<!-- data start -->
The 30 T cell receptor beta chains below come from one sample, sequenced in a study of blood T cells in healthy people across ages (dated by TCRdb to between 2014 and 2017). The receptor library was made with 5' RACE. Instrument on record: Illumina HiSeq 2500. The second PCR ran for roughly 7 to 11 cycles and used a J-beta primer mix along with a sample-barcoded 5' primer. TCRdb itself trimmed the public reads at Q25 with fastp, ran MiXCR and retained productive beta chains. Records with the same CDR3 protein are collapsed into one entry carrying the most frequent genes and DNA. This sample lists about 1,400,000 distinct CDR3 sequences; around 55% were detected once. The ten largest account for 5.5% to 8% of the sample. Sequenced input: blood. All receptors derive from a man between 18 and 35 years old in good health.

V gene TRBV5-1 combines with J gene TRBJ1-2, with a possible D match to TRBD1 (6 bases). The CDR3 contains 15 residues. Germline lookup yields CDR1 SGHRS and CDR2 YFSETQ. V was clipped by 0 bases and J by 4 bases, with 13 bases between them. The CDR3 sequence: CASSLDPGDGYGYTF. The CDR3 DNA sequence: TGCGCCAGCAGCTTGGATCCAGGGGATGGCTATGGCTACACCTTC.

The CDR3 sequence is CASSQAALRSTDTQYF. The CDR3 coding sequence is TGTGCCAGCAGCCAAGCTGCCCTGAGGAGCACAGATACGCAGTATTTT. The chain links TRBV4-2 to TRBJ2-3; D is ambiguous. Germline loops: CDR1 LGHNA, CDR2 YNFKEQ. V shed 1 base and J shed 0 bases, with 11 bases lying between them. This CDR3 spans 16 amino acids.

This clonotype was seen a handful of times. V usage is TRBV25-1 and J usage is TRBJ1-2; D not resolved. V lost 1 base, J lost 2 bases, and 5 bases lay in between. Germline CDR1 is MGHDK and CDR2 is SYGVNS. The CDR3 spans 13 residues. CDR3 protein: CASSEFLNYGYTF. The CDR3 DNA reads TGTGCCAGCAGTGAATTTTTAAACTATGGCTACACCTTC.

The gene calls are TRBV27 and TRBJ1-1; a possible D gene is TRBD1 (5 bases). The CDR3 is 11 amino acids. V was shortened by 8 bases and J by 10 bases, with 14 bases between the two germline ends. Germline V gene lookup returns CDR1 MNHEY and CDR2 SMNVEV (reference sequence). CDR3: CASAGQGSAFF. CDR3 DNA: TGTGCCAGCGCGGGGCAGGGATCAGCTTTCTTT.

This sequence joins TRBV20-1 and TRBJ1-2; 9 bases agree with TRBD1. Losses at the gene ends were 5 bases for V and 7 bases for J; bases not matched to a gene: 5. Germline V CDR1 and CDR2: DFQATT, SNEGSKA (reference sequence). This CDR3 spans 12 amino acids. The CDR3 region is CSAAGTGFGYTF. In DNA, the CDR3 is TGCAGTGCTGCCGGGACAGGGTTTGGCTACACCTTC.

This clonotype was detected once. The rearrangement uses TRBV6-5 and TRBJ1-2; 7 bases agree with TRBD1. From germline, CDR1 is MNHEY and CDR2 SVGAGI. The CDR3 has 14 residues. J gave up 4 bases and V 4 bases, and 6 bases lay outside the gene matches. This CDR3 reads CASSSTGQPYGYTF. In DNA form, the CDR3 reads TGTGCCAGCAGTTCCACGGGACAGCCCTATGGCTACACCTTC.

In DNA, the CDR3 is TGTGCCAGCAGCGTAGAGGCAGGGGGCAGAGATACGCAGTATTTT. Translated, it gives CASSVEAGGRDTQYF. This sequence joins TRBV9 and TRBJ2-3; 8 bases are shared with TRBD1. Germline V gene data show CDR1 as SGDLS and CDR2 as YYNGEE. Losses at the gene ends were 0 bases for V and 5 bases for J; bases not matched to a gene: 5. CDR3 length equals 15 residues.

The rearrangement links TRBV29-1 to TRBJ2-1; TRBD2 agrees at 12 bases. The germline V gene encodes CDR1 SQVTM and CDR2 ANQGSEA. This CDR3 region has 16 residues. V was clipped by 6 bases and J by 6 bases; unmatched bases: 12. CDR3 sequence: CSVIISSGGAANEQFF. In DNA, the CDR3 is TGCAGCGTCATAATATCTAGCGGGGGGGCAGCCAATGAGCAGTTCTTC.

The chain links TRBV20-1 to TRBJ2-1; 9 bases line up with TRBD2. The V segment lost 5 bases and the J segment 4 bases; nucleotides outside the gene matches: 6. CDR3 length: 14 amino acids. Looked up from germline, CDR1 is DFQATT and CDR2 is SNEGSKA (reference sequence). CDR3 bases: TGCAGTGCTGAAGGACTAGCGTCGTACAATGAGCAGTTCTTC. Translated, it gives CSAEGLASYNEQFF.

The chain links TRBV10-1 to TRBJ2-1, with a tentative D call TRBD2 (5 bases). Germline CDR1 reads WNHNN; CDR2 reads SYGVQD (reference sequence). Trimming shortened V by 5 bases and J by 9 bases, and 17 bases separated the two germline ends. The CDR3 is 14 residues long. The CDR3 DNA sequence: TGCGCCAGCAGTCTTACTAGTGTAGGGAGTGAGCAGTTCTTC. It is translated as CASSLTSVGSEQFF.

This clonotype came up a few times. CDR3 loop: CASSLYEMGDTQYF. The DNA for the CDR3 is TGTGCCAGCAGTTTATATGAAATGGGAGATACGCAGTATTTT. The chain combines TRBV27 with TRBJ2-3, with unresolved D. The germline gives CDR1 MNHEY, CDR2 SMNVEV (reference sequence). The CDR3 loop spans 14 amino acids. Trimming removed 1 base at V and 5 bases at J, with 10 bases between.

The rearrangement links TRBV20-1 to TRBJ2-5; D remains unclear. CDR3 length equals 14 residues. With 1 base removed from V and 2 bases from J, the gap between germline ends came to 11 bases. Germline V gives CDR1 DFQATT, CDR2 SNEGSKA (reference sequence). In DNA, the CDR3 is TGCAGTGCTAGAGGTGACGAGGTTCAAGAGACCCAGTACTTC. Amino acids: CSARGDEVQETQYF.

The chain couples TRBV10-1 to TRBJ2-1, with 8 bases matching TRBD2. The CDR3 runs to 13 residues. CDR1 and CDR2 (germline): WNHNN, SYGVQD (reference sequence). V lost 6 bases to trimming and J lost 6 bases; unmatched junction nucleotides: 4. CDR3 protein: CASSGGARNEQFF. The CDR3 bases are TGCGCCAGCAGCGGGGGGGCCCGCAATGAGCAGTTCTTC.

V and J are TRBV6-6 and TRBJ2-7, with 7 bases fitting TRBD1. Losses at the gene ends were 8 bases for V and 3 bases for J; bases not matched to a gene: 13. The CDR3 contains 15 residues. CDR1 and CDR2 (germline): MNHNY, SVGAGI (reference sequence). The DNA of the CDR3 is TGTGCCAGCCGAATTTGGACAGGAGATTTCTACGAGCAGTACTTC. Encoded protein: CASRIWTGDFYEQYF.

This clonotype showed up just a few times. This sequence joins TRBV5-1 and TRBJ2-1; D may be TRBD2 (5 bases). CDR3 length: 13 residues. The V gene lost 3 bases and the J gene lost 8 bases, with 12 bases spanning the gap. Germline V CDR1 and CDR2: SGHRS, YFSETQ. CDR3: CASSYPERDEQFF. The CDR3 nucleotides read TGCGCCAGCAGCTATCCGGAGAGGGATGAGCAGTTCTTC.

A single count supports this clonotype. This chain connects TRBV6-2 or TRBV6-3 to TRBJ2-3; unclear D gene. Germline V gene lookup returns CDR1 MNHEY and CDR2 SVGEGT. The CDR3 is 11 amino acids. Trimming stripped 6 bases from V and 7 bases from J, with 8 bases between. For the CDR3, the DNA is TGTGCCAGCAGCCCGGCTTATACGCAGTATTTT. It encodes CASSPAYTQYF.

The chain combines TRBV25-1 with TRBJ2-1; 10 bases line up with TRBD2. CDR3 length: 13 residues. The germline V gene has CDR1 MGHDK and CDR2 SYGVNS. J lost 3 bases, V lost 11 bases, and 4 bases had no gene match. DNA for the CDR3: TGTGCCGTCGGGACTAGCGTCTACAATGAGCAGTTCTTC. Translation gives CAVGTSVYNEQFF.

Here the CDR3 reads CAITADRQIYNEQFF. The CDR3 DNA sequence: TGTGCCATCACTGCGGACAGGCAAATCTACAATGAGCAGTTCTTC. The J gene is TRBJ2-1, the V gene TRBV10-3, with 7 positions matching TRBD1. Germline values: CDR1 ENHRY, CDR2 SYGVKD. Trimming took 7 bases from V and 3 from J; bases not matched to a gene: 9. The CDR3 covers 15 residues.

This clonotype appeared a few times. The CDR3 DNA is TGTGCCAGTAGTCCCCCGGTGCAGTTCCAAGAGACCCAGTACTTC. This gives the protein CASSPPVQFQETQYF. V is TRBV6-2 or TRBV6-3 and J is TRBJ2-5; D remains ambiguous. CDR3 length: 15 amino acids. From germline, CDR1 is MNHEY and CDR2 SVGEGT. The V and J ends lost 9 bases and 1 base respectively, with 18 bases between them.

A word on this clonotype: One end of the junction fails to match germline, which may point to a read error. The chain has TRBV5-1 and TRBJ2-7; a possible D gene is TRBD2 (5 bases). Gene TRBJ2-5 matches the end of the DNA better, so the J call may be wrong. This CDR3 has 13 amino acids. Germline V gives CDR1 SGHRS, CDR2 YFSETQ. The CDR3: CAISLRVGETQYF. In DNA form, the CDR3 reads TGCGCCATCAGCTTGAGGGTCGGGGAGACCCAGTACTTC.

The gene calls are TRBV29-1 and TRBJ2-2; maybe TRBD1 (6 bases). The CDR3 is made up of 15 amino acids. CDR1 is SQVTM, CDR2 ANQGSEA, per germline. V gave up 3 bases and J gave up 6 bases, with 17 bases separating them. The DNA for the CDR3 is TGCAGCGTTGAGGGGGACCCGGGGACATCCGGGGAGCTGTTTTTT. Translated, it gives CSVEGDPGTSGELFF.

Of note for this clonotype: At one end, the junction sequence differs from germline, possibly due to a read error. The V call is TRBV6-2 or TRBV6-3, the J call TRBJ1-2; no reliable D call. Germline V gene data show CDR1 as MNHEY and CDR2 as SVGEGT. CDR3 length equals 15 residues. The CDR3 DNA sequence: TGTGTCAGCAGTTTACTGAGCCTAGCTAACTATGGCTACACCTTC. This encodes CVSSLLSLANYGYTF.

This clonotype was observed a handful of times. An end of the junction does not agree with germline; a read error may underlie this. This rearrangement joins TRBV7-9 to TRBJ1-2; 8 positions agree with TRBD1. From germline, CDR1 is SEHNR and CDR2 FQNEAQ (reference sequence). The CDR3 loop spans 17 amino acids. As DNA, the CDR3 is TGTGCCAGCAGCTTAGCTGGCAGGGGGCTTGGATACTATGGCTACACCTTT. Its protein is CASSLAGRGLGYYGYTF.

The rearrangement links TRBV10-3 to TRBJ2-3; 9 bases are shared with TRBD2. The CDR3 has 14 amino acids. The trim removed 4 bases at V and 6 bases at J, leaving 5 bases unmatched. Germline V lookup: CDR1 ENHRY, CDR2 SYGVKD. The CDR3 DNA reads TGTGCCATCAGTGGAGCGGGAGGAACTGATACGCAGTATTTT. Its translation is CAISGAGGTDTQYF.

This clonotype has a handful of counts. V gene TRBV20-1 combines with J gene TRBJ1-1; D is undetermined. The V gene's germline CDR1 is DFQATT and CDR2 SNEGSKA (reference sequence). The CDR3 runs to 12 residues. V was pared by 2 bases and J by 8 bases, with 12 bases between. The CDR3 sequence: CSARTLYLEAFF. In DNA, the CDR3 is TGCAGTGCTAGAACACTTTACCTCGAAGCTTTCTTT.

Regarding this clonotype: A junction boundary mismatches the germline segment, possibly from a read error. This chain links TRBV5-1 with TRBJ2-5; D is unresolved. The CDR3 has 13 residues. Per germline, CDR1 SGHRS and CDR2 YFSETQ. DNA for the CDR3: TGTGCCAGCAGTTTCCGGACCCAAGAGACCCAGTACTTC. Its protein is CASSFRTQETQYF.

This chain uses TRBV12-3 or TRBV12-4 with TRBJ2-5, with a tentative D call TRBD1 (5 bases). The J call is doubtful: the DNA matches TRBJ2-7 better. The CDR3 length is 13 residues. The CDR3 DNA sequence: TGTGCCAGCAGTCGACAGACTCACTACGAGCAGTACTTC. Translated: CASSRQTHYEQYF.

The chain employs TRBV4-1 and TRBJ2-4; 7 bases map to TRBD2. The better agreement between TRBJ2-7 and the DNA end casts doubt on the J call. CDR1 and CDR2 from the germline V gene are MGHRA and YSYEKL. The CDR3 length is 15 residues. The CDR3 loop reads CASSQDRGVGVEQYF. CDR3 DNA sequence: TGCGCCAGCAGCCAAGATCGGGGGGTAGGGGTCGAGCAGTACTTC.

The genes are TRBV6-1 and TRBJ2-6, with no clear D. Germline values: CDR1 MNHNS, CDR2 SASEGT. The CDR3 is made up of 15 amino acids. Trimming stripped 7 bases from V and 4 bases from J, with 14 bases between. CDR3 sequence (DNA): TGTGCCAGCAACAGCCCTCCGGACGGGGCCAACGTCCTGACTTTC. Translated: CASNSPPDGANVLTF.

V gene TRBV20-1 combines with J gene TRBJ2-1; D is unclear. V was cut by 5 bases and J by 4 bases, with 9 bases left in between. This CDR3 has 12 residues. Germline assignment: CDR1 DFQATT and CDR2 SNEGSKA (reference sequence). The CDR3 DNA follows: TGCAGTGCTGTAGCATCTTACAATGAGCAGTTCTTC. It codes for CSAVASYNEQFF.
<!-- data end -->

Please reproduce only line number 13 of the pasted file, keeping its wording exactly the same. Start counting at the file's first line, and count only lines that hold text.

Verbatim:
The rearrangement links TRBV20-1 to TRBJ2-5; D remains unclear. CDR3 length equals 14 residues. With 1 base removed from V and 2 bases from J, the gap between germline ends came to 11 bases. Germline V gives CDR1 DFQATT, CDR2 SNEGSKA (reference sequence). In DNA, the CDR3 is TGCAGTGCTAGAGGTGACGAGGTTCAAGAGACCCAGTACTTC. Amino acids: CSARGDEVQETQYF.